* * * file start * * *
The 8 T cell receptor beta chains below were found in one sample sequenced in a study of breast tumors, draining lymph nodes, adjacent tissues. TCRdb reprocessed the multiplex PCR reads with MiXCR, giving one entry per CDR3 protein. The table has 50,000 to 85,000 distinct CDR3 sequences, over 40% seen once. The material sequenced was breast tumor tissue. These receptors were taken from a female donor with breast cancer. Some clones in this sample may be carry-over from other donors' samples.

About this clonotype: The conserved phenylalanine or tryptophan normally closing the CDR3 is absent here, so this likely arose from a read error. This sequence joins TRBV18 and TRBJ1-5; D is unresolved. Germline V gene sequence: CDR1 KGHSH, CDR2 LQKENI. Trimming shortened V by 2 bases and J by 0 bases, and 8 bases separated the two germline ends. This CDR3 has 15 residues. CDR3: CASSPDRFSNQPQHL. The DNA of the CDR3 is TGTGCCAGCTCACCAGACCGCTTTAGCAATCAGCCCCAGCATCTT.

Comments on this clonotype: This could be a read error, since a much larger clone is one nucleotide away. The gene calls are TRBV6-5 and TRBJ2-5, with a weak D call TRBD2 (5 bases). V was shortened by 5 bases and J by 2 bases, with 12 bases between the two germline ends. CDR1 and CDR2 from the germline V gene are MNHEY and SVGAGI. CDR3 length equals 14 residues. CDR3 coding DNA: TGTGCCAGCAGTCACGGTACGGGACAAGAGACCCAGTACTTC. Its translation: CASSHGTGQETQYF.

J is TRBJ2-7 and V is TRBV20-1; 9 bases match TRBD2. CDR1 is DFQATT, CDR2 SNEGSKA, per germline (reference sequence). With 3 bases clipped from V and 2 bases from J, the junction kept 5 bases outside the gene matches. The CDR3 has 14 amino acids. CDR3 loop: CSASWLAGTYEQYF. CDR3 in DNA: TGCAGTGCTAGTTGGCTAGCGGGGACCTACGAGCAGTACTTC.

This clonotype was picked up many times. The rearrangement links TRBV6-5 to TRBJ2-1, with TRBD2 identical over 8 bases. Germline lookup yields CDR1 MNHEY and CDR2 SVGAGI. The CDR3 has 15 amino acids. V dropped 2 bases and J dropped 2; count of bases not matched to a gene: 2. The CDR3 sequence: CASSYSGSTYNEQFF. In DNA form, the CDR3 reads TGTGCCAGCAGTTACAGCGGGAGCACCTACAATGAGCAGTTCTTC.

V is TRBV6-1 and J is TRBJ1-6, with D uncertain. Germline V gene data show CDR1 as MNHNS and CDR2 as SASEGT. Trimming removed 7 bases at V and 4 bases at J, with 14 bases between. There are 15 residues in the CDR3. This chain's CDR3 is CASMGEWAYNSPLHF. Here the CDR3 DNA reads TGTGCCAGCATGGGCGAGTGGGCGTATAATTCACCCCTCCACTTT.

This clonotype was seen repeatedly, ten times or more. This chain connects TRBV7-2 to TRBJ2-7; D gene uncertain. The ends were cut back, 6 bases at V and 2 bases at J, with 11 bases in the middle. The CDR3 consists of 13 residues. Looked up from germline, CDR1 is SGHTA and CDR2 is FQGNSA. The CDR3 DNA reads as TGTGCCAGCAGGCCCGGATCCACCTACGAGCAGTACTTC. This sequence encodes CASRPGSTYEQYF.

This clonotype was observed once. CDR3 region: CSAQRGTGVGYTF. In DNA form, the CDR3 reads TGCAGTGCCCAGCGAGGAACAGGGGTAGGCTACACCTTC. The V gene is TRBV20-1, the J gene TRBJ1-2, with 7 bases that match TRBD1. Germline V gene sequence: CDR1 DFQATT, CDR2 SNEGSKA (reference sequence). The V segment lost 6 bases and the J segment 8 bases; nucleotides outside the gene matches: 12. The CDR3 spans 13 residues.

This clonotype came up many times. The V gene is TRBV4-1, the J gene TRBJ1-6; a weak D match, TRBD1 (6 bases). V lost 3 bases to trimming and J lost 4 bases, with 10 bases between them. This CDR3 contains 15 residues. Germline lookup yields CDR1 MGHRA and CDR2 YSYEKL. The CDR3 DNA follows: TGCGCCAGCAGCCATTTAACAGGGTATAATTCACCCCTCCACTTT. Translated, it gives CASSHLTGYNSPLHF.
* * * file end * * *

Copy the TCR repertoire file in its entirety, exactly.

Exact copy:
The 8 T cell receptor beta chains below were found in one sample sequenced in a study of breast tumors, draining lymph nodes, adjacent tissues. TCRdb reprocessed the multiplex PCR reads with MiXCR, giving one entry per CDR3 protein. The table has 50,000 to 85,000 distinct CDR3 sequences, over 40% seen once. The material sequenced was breast tumor tissue. These receptors were taken from a female donor with breast cancer. Some clones in this sample may be carry-over from other donors' samples.

About this clonotype: The conserved phenylalanine or tryptophan normally closing the CDR3 is absent here, so this likely arose from a read error. This sequence joins TRBV18 and TRBJ1-5; D is unresolved. Germline V gene sequence: CDR1 KGHSH, CDR2 LQKENI. Trimming shortened V by 2 bases and J by 0 bases, and 8 bases separated the two germline ends. This CDR3 has 15 residues. CDR3: CASSPDRFSNQPQHL. The DNA of the CDR3 is TGTGCCAGCTCACCAGACCGCTTTAGCAATCAGCCCCAGCATCTT.

Comments on this clonotype: This could be a read error, since a much larger clone is one nucleotide away. The gene calls are TRBV6-5 and TRBJ2-5, with a weak D call TRBD2 (5 bases). V was shortened by 5 bases and J by 2 bases, with 12 bases between the two germline ends. CDR1 and CDR2 from the germline V gene are MNHEY and SVGAGI. CDR3 length equals 14 residues. CDR3 coding DNA: TGTGCCAGCAGTCACGGTACGGGACAAGAGACCCAGTACTTC. Its translation: CASSHGTGQETQYF.

J is TRBJ2-7 and V is TRBV20-1; 9 bases match TRBD2. CDR1 is DFQATT, CDR2 SNEGSKA, per germline (reference sequence). With 3 bases clipped from V and 2 bases from J, the junction kept 5 bases outside the gene matches. The CDR3 has 14 amino acids. CDR3 loop: CSASWLAGTYEQYF. CDR3 in DNA: TGCAGTGCTAGTTGGCTAGCGGGGACCTACGAGCAGTACTTC.

This clonotype was picked up many times. The rearrangement links TRBV6-5 to TRBJ2-1, with TRBD2 identical over 8 bases. Germline lookup yields CDR1 MNHEY and CDR2 SVGAGI. The CDR3 has 15 amino acids. V dropped 2 bases and J dropped 2; count of bases not matched to a gene: 2. The CDR3 sequence: CASSYSGSTYNEQFF. In DNA form, the CDR3 reads TGTGCCAGCAGTTACAGCGGGAGCACCTACAATGAGCAGTTCTTC.

V is TRBV6-1 and J is TRBJ1-6, with D uncertain. Germline V gene data show CDR1 as MNHNS and CDR2 as SASEGT. Trimming removed 7 bases at V and 4 bases at J, with 14 bases between. There are 15 residues in the CDR3. This chain's CDR3 is CASMGEWAYNSPLHF. Here the CDR3 DNA reads TGTGCCAGCATGGGCGAGTGGGCGTATAATTCACCCCTCCACTTT.

This clonotype was seen repeatedly, ten times or more. This chain connects TRBV7-2 to TRBJ2-7; D gene uncertain. The ends were cut back, 6 bases at V and 2 bases at J, with 11 bases in the middle. The CDR3 consists of 13 residues. Looked up from germline, CDR1 is SGHTA and CDR2 is FQGNSA. The CDR3 DNA reads as TGTGCCAGCAGGCCCGGATCCACCTACGAGCAGTACTTC. This sequence encodes CASRPGSTYEQYF.

This clonotype was observed once. CDR3 region: CSAQRGTGVGYTF. In DNA form, the CDR3 reads TGCAGTGCCCAGCGAGGAACAGGGGTAGGCTACACCTTC. The V gene is TRBV20-1, the J gene TRBJ1-2, with 7 bases that match TRBD1. Germline V gene sequence: CDR1 DFQATT, CDR2 SNEGSKA (reference sequence). The V segment lost 6 bases and the J segment 8 bases; nucleotides outside the gene matches: 12. The CDR3 spans 13 residues.

This clonotype came up many times. The V gene is TRBV4-1, the J gene TRBJ1-6; a weak D match, TRBD1 (6 bases). V lost 3 bases to trimming and J lost 4 bases, with 10 bases between them. This CDR3 contains 15 residues. Germline lookup yields CDR1 MGHRA and CDR2 YSYEKL. The CDR3 DNA follows: TGCGCCAGCAGCCATTTAACAGGGTATAATTCACCCCTCCACTTT. Translated, it gives CASSHLTGYNSPLHF.